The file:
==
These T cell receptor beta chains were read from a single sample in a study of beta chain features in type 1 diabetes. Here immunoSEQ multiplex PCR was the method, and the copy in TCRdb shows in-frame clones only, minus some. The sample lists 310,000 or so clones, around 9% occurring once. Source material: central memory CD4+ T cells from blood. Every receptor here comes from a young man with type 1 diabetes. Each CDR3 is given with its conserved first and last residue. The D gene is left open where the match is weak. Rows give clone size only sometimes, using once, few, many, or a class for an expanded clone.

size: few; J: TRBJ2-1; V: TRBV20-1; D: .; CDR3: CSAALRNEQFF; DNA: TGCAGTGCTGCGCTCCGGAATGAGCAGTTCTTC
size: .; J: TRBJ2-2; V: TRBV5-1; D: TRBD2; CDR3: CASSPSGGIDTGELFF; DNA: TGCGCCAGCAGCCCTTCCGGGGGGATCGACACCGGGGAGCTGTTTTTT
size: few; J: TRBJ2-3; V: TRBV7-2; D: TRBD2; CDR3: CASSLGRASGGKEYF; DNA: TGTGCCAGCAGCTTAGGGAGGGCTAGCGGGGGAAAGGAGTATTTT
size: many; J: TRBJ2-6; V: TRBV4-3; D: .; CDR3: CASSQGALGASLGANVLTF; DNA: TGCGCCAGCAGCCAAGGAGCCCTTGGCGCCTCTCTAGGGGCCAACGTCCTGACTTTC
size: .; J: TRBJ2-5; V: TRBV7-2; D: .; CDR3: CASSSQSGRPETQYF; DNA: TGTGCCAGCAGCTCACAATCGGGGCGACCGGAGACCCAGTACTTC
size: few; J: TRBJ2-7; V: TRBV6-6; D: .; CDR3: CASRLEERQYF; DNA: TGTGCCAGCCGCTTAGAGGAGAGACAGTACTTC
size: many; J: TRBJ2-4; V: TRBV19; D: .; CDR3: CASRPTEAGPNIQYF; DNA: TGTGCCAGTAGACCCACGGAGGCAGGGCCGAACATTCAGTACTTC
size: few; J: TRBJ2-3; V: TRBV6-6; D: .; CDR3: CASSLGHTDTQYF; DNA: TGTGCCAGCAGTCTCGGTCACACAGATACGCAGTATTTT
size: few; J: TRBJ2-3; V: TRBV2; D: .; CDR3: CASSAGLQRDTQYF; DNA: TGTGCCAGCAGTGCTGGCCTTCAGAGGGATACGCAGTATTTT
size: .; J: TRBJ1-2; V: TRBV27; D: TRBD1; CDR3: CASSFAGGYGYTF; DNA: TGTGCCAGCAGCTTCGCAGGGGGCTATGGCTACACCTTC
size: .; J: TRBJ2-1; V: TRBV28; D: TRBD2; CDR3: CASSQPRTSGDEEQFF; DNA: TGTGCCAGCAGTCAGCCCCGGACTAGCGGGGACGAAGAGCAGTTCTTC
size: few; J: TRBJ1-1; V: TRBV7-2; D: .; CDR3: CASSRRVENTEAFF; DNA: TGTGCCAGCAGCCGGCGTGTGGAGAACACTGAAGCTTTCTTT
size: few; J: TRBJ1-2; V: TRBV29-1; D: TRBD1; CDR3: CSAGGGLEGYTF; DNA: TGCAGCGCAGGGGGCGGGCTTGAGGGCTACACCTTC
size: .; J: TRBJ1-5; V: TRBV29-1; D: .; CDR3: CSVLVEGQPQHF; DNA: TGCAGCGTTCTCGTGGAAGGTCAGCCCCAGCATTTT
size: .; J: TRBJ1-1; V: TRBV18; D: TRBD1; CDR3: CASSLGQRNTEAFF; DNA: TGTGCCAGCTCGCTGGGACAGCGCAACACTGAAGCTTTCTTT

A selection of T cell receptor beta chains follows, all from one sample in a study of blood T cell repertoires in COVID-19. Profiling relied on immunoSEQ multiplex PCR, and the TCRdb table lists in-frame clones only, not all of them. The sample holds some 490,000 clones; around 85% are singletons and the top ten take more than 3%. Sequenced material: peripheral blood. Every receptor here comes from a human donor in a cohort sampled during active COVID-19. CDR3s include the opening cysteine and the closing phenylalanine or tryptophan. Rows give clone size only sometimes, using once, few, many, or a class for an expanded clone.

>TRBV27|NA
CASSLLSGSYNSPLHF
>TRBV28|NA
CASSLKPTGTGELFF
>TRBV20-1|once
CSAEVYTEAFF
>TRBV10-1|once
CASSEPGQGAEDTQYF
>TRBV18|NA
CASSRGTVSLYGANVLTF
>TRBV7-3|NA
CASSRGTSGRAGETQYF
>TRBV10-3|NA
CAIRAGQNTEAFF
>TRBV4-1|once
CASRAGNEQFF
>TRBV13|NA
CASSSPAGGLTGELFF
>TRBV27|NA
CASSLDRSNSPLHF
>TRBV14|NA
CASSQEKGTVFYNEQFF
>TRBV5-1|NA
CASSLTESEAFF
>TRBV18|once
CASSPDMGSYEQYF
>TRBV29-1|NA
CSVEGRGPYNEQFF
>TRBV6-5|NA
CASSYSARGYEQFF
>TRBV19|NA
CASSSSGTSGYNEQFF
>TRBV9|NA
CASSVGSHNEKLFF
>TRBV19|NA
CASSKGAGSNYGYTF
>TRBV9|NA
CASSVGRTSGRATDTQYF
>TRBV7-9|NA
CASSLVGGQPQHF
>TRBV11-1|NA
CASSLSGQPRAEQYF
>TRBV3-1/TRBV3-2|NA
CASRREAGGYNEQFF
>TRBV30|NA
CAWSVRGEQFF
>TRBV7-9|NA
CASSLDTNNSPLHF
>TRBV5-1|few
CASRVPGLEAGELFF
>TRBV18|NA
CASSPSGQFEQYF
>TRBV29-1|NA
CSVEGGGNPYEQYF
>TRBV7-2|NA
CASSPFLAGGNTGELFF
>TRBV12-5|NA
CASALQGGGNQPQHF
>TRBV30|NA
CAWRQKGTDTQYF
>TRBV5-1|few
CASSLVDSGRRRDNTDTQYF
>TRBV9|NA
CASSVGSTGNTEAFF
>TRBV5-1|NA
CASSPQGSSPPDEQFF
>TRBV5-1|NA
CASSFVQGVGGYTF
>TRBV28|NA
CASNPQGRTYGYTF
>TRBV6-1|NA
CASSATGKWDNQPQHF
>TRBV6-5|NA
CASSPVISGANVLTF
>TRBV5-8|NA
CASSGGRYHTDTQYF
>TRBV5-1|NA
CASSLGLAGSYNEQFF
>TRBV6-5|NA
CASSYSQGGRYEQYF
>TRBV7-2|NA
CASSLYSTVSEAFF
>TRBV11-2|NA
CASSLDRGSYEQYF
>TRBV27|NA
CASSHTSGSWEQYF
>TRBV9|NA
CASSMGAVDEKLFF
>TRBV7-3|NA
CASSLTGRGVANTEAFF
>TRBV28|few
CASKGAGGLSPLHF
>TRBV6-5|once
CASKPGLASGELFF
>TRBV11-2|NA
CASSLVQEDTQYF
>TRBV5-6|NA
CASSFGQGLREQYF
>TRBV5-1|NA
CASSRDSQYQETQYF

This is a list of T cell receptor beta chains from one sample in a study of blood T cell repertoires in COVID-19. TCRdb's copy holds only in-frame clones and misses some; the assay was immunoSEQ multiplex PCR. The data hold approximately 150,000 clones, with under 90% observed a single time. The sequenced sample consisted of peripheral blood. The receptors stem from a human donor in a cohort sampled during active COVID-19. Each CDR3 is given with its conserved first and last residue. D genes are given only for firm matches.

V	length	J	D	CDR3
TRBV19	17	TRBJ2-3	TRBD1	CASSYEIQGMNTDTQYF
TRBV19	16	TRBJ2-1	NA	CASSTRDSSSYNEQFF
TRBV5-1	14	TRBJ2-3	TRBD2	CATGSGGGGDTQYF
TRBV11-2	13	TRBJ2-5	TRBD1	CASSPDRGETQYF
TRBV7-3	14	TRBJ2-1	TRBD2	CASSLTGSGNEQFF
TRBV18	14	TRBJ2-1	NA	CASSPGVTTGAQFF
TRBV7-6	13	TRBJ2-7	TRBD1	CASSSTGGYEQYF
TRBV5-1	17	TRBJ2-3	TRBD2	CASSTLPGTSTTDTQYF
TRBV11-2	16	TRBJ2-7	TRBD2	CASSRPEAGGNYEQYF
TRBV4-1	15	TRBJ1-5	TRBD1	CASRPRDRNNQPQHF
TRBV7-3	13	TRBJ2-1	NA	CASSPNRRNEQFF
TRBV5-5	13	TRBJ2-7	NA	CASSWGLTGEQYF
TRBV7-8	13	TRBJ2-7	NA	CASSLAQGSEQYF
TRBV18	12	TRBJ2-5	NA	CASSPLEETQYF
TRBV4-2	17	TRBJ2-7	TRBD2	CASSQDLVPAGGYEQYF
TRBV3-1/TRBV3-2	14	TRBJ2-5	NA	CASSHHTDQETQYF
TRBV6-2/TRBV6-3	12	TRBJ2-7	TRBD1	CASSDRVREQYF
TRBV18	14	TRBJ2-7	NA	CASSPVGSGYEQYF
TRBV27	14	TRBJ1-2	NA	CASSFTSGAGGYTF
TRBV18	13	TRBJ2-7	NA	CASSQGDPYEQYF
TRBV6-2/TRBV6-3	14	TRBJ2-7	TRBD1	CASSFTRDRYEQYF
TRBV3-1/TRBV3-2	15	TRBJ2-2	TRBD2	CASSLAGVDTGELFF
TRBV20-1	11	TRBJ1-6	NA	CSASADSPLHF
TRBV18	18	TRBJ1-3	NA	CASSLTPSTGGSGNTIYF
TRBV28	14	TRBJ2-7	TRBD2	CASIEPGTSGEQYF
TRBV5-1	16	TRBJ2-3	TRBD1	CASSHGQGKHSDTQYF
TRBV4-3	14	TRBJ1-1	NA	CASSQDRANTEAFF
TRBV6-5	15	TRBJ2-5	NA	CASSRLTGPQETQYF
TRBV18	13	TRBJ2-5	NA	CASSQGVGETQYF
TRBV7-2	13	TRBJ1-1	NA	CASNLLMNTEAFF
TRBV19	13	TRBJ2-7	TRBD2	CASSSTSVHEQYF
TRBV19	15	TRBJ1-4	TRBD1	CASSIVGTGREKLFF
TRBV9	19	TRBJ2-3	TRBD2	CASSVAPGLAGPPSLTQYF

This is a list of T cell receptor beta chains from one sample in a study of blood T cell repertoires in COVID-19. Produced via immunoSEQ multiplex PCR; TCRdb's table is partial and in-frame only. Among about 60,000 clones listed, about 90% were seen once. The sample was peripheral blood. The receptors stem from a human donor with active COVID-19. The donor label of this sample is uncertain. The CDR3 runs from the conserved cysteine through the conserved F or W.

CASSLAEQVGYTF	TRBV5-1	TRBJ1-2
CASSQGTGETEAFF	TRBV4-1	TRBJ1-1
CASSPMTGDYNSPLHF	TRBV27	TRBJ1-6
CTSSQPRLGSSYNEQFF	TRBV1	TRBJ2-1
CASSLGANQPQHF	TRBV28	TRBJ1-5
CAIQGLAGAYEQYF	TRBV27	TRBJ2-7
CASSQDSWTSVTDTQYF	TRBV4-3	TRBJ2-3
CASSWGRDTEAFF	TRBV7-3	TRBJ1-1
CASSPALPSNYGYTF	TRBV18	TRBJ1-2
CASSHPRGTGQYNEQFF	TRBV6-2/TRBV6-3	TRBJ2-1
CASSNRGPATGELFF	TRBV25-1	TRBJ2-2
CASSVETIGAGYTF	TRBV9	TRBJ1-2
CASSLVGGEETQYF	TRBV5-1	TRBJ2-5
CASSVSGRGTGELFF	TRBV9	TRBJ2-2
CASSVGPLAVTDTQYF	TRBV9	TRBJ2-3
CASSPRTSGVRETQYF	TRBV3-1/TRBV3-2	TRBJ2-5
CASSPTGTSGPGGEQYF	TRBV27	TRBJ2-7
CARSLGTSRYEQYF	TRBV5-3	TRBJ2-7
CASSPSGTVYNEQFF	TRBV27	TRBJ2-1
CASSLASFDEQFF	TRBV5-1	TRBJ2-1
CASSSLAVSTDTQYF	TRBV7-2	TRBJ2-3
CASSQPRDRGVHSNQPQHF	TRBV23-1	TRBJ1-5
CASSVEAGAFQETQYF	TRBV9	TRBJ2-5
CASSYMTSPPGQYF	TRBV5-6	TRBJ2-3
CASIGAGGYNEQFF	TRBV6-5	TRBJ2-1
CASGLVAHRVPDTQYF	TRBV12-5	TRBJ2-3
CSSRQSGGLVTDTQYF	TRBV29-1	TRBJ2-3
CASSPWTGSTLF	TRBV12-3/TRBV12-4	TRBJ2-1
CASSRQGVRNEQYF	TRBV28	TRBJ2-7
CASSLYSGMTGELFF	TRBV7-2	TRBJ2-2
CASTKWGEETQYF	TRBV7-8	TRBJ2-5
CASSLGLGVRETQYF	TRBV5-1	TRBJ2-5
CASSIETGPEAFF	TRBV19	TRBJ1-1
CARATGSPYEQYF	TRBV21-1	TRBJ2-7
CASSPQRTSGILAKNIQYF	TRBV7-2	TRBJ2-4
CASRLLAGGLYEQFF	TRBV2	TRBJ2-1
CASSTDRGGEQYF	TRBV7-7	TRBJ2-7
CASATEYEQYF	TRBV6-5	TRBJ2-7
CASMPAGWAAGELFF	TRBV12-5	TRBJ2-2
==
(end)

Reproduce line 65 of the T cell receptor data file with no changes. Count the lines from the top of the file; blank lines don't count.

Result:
CASSLDTNNSPLHF